Angel Raphael
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How to talk about videogames (if you’re blind)

One of the first things that people notice when they flip on their consoles are the catchy intro sequences; the flashy animations of the screen. Videogames have a quantified area around them that’s visual. After all, so many game elements are conveyed through visual means, such as objective markers and collectables. Usually, in a videogame review, these visual references will pop up. Pixels will be examined, judgments will be passed on art direction and the success of animated bodies. I, however, don’t review visuals at all. I have to look to different aspects of a videogame to make up for…

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Article

Shut Up, Gaming Positivity

This article is part of a series called Shut Up, Videogames, in which critic Ed Smith invites games old and new to pipe down, or otherwise. In this edition, he looks at today’s atmosphere of “gaming positivity” in games criticism. Rather than challenged by the emergence of different games and different creative voices, I feel like the culture of blithe acceptance in the gaming industry has simply widened. Old reviews of shooters and sequels, scaffolded by a checklist of “graphics, gameplay, replay value,” are today lampooned even by the big sites—I think anyone with the sense to not leave comments on things…

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Pop, politics, and everything in between: the virtual families of netlabels

It’s approximately 7 p.m. on a Monday night in California, and across from me sits the bleach-haired Zeon Gomez of Ulzzang Pistol, an artist of Los Angeles-based netlabel Zoom Lens. Yet for Gomez, it’s 11 a.m. on a Tuesday. He resides across the world from my foggy little city in the United States, approximately 16 hours ahead in the Philippines (Manila, specifically). Dividing us is an extremely common window: a computer screen. The household item not only used for the sake of hosting our lengthy conversation over Google Hangouts, but a tool for maintaining friendships across countries and oceans, discovering…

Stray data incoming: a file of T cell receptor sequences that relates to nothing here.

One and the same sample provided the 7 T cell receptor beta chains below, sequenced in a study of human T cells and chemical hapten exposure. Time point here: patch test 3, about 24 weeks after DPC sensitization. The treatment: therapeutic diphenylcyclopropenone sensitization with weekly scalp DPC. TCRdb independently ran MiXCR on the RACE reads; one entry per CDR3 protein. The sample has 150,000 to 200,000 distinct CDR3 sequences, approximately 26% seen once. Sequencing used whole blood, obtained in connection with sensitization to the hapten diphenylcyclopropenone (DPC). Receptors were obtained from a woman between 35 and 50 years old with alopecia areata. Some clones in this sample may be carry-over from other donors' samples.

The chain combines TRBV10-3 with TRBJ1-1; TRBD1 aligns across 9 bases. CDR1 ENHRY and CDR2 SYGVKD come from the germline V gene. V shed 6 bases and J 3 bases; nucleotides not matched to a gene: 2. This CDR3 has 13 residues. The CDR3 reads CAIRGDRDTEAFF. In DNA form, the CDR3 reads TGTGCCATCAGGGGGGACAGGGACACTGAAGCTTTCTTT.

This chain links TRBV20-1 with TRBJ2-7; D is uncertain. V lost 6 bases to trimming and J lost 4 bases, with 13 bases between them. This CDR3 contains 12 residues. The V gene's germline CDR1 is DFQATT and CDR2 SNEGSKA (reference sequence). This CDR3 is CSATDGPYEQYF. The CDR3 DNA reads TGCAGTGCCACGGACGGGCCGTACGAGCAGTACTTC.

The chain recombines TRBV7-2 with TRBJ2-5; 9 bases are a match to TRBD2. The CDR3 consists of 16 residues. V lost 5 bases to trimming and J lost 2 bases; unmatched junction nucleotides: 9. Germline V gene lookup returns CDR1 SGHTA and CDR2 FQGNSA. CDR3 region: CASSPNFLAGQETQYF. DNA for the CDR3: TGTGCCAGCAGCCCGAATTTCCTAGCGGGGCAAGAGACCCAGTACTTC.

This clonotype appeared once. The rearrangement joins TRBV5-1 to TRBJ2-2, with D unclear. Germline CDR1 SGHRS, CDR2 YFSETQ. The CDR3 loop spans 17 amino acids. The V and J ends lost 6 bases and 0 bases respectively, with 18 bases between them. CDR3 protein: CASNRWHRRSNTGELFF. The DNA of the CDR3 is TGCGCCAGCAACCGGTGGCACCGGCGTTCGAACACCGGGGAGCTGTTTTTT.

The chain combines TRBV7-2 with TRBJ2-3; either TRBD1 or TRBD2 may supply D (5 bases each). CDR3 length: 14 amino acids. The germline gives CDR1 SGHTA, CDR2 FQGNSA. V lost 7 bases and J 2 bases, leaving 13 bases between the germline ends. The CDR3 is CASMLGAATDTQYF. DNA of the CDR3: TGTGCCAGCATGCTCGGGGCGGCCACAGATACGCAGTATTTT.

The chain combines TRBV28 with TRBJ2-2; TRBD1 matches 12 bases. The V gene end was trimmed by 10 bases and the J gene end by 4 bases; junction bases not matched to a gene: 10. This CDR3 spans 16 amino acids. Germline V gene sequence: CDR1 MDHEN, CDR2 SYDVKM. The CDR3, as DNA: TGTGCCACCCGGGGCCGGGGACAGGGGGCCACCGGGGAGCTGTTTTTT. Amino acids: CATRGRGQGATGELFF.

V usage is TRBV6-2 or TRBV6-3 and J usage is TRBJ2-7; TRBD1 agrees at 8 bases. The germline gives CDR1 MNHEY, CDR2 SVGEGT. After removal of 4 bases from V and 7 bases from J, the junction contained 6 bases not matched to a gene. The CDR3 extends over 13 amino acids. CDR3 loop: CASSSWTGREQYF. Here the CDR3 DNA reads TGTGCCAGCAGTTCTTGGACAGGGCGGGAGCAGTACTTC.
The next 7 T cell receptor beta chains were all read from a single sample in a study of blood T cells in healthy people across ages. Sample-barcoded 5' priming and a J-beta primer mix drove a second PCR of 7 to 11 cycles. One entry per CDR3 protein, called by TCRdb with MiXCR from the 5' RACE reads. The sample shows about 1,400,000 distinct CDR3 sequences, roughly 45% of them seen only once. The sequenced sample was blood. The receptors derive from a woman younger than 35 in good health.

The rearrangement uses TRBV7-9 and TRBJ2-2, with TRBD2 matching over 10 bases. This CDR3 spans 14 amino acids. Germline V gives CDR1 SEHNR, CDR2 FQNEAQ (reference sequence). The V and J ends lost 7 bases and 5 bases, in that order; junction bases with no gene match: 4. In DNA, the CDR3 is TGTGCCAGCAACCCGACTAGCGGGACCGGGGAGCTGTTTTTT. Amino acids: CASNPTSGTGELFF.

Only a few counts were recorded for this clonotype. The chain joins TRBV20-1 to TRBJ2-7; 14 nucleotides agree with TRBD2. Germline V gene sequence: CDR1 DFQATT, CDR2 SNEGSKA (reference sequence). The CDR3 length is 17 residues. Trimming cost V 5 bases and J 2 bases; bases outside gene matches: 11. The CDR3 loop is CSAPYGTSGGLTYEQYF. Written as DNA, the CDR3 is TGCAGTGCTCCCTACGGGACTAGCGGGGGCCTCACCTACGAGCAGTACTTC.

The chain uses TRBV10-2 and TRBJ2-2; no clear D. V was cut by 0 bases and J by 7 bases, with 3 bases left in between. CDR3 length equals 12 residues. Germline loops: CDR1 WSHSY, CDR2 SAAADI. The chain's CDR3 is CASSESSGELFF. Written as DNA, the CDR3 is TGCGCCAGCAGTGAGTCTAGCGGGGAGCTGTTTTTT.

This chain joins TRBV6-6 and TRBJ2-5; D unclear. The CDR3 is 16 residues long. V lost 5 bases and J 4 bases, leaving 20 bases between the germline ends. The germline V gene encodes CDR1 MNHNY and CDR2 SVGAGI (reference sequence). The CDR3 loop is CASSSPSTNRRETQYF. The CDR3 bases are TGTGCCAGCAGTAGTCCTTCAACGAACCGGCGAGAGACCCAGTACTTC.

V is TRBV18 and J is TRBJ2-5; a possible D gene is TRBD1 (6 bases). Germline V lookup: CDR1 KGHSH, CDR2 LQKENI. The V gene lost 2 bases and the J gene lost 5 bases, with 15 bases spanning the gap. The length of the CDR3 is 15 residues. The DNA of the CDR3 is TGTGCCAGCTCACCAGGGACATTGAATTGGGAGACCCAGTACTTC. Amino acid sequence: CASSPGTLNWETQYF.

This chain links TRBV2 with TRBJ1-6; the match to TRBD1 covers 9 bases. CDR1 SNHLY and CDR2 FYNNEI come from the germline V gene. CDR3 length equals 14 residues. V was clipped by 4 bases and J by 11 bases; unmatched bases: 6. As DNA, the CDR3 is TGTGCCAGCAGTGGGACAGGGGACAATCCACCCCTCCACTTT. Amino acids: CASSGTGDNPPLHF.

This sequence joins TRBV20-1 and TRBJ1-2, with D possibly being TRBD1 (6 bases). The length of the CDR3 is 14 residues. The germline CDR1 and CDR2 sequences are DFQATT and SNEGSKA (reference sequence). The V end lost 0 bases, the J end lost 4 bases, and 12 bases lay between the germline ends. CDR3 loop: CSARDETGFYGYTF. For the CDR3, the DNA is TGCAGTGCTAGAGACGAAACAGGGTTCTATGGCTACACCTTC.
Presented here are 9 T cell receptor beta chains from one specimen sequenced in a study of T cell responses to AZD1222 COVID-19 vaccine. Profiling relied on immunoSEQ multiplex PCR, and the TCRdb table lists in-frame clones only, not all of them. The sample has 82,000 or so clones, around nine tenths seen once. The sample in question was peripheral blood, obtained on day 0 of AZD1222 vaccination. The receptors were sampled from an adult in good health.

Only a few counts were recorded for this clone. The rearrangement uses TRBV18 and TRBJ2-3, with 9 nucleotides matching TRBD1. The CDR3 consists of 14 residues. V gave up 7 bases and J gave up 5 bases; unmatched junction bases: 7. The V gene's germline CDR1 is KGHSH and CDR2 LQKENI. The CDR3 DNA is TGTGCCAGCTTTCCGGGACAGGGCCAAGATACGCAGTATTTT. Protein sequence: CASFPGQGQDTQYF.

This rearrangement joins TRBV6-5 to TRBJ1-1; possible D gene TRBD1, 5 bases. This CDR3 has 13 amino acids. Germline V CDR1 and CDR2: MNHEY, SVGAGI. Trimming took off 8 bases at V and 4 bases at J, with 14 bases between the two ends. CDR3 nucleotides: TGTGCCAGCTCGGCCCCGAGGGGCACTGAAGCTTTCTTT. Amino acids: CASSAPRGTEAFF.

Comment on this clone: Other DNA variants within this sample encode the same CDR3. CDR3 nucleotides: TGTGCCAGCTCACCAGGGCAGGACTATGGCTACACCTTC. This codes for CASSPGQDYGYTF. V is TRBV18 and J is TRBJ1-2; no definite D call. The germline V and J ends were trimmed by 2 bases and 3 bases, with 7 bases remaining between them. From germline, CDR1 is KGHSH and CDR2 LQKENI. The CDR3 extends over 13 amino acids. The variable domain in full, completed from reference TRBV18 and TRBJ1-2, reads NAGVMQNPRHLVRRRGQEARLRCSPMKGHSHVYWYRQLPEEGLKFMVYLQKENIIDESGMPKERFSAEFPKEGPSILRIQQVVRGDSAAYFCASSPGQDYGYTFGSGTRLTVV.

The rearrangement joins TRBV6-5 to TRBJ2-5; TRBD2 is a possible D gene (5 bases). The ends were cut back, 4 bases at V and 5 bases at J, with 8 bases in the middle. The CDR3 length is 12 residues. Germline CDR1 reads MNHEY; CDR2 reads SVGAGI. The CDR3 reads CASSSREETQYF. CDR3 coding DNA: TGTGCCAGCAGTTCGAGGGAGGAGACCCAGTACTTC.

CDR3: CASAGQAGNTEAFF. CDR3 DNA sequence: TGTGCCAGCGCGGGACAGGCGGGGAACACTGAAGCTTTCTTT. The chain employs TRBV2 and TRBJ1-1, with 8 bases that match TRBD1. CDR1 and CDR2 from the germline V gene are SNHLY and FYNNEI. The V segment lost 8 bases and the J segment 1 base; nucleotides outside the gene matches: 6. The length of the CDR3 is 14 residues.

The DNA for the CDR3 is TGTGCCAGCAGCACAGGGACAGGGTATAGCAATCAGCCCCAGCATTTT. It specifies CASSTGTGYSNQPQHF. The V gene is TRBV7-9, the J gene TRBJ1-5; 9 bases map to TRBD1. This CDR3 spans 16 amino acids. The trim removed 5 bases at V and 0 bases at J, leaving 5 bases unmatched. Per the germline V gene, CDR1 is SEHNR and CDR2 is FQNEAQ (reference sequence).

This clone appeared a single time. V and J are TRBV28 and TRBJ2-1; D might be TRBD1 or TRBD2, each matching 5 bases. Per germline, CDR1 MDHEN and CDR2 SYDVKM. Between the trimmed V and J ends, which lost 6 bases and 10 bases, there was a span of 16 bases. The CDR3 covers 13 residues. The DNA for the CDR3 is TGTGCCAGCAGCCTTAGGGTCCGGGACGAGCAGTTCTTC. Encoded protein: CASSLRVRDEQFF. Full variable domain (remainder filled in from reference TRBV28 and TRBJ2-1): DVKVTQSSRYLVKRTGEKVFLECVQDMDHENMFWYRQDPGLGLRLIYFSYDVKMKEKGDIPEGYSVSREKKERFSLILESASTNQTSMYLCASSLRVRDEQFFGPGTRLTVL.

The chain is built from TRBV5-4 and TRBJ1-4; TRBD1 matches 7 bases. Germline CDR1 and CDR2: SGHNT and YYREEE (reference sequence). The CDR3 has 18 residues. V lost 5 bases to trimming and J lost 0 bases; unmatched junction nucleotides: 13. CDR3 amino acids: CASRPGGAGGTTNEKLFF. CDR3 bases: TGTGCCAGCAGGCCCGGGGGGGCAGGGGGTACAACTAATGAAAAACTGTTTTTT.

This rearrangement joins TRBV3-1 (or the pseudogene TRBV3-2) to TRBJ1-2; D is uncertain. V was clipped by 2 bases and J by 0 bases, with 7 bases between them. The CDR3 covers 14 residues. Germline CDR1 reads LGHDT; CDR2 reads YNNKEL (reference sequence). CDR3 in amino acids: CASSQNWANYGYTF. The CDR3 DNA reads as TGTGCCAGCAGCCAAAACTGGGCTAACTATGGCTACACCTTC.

orion_amnesia
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Bringing otome games to the other side of the world

This article is part of a collaboration with iQ by Intel. Otome games—visual romance novels targeted at women—don’t often find a wide audience outside of Japan. Not only do they struggle to market towards women in countries where dating simulators are less of a cultural staple, but the games’ protagonists and stories are often coated in a Japanese context, causing some of the magic to get lost in translation. Even breakthrough titles in the otome genre usually meet small niche popularity when compared to their male-oriented counterparts. That being said, some otome games have broken the barrier, finding their foothold in…